BJD MP Baijayant ‘Jay’ Panda, who had introduced a Bill on data privacy and protection in the Parliament, has said that privacy is a fundamental right guaranteed by the Constitution, but it would be impractical to make it absolute and we must make room for some very narrowly defined exceptions.
Speaking at a discussion organised and moderated by The Dialogue with college students and young professionals in the national capital, Panda said that India must take the middle path and avoid any extremes when it comes to its data privacy law. On being asked from where he took inspiration for his Bill, he said he had referred to the laws in the European Union, Canada and Ireland.
Panda said that the Data (Privacy and Protection) Bill, 2017, envisages a right to “informed consent”, wherein, only upon giving an express and affirmative consent can a person’s data be collected, used or sold. “Every citizen is given a right of authority over his or her individual data. The Bill makes provisions for minors or developmentally challenged people, whose right will be given to their guardians,” he said.
The Bill also mandates the creation of a Data Privacy and Protection Authority (DPPA). A Quasi-judicial body, it will allow individuals to file grievances against private as well as government bodies against any breach of privacy. Articulating this as a strong directive of the Bill, Panda said that for a strong law, complaints must be heard and adjudicated within a quick time frame.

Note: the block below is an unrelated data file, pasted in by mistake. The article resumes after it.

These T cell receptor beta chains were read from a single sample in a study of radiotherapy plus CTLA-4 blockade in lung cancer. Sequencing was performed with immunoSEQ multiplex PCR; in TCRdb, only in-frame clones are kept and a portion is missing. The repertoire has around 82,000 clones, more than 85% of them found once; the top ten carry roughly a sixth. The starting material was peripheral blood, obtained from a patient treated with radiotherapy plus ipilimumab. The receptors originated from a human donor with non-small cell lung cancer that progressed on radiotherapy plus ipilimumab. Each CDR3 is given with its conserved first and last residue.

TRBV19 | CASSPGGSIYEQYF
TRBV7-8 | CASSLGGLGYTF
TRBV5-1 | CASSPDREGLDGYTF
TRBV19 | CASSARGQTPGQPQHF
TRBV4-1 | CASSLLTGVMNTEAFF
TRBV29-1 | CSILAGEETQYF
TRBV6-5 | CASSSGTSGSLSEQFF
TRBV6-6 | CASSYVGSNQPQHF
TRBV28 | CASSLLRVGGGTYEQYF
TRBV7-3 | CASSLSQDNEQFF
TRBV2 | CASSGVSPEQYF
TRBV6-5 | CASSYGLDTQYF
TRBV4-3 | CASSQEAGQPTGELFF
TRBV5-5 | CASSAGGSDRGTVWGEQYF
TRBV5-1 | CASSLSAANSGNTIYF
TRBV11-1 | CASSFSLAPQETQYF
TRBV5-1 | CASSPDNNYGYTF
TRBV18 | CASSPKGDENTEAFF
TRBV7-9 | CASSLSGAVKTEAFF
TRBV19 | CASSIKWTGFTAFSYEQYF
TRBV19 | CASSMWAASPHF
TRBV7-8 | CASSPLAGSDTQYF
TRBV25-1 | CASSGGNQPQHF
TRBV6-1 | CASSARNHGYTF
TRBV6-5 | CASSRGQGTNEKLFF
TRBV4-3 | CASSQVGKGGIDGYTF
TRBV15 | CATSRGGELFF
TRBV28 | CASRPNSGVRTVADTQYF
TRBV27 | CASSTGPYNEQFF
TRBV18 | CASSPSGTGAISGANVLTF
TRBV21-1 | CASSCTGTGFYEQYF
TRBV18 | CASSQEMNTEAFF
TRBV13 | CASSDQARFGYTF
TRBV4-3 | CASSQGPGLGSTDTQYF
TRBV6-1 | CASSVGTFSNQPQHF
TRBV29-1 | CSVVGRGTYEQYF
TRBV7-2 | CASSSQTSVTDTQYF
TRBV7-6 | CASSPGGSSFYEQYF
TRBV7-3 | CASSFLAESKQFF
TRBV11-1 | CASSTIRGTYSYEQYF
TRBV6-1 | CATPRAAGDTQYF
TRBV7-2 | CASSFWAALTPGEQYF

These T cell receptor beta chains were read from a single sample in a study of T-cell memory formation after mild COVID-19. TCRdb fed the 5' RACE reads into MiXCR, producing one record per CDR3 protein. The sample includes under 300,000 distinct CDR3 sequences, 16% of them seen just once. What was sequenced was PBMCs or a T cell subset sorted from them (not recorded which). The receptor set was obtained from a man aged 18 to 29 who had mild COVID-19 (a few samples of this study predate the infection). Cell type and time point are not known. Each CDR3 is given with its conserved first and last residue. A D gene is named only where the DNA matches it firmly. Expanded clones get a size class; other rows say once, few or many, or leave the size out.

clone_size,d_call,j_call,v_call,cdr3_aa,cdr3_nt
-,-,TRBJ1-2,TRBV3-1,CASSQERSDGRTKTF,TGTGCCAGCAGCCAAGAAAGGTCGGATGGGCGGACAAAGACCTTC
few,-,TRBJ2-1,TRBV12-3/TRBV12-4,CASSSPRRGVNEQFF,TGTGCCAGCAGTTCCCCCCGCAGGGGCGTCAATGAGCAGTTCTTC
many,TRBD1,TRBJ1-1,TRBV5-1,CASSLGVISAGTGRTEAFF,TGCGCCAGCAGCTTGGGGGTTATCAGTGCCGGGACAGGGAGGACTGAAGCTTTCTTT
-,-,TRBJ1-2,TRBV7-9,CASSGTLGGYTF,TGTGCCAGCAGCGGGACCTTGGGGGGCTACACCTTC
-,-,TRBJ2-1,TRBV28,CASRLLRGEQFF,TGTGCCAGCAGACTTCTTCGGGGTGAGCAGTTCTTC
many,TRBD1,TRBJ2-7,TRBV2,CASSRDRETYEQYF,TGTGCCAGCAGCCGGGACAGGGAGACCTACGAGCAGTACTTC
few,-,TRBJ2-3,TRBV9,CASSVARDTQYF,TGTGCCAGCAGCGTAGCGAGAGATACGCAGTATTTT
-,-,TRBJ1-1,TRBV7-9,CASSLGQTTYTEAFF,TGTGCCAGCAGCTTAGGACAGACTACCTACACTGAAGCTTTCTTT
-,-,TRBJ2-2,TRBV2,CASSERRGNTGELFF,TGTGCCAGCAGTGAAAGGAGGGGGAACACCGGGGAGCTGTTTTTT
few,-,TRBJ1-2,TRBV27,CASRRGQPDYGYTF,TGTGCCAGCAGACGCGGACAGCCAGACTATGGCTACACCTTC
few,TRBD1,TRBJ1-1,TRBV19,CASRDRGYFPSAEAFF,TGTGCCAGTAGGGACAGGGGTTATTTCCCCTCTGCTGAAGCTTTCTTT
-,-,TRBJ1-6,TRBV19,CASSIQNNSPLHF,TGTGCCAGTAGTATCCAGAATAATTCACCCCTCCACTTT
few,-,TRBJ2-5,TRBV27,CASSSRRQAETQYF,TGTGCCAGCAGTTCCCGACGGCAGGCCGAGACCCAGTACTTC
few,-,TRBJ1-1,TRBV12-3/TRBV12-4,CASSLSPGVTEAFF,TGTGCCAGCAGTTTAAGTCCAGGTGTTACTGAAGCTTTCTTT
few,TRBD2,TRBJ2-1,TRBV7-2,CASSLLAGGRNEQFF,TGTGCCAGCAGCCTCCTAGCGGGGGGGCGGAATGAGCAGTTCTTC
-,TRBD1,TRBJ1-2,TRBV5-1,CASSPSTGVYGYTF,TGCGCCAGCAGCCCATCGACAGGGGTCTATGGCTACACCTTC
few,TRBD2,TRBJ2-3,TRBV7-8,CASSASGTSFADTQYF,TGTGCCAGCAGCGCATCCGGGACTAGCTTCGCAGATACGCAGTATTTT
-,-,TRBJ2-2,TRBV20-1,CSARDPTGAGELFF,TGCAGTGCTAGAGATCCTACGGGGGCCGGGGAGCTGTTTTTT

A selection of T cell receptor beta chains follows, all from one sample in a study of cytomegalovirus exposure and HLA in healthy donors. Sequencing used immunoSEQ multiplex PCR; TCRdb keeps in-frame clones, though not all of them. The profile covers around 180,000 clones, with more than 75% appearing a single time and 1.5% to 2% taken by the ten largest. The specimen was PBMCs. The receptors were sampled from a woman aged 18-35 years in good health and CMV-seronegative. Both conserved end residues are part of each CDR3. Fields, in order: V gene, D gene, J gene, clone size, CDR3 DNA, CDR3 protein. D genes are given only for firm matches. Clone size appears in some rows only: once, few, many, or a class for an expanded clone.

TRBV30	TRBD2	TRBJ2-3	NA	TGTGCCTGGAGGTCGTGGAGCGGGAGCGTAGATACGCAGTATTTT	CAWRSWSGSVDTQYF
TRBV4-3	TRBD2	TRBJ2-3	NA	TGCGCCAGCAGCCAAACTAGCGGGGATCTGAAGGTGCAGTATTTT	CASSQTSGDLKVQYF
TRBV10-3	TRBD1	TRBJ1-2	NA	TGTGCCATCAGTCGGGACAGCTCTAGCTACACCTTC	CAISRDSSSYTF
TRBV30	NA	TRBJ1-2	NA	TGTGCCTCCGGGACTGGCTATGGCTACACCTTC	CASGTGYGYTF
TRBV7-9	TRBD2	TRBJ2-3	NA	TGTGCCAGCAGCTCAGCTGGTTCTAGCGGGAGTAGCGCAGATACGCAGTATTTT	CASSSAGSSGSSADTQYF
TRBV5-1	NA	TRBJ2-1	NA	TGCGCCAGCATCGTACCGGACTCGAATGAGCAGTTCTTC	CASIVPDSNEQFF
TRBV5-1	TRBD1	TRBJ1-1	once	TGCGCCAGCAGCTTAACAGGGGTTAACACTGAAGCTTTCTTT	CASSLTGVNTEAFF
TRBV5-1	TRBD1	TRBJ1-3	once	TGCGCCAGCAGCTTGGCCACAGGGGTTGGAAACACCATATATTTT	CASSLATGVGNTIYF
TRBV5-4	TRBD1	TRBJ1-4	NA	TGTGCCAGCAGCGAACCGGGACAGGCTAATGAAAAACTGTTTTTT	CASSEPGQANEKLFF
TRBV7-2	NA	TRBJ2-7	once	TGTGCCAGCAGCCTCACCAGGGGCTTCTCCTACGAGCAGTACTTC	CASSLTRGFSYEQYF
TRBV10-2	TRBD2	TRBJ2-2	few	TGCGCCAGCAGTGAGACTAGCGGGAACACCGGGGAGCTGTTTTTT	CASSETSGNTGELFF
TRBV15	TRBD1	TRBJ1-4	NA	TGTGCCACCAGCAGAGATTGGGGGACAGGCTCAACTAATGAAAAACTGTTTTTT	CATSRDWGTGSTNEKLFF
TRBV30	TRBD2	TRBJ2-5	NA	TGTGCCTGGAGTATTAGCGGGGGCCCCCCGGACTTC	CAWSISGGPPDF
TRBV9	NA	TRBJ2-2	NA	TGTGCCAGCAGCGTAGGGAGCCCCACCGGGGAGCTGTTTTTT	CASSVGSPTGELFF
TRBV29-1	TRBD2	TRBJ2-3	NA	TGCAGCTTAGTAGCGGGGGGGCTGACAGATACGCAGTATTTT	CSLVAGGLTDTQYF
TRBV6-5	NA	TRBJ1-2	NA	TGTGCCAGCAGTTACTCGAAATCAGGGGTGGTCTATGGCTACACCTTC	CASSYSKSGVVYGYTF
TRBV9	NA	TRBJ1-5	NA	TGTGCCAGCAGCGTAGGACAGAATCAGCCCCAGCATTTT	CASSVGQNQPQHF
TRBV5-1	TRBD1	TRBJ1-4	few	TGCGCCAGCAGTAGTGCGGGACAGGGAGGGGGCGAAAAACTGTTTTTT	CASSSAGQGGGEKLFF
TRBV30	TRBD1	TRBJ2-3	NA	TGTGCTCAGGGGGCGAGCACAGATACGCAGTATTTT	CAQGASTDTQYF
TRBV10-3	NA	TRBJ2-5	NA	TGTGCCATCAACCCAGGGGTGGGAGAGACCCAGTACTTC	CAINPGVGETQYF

The MP said that with India taking a giant leap under the Digital India programme, the question remains how safe our online data is. Many regard 21st century as the century of data – the new oil. It is the need of the hour for the government to ensure that personal data is secure, Panda said.
The conversation also dwelled into logistical challenges in implementation of the Bill. The need for such a law has become more pressing with numerous cases of privacy breach, hacks and data theft cropping up.
Recently, data has been consumer data has been stolen from the servers of app-based cab firms, telecom companies and even government schemes. A nine-judge bench of the Supreme Court is also deliberating whether right to privacy is a fundamental one. The government has also constituted a panel to look into bringing a data protection law
Panda said that the Supreme Court deliberating on the source and contours of right to privacy is a historic step. “Despite Aadhaar’s significant contributions as a tool of inclusion, efficiency and good governance, it has become the focal point of this debate. In the 21st century, the threats to privacy, data protection and security go far beyond it,” he said.
“As noted by Judges itself, data protection is an aspect of privacy and will require to be considered separately. There is vast information about us already out there in the cloud, including biometrics, with more collected every day. In this context, the data protection aspect, inter alia, of my Bill has become more significant today,” he added.
The event also helped facilitate a mature discussion of the present day scenario on data protection. The audience, from backgrounds such as law, engineering, liberal arts and political science. Topics such as misuse of private data and permissions given to third parties without complete awareness were raised.
(This is an edited version of the article published on Network-18)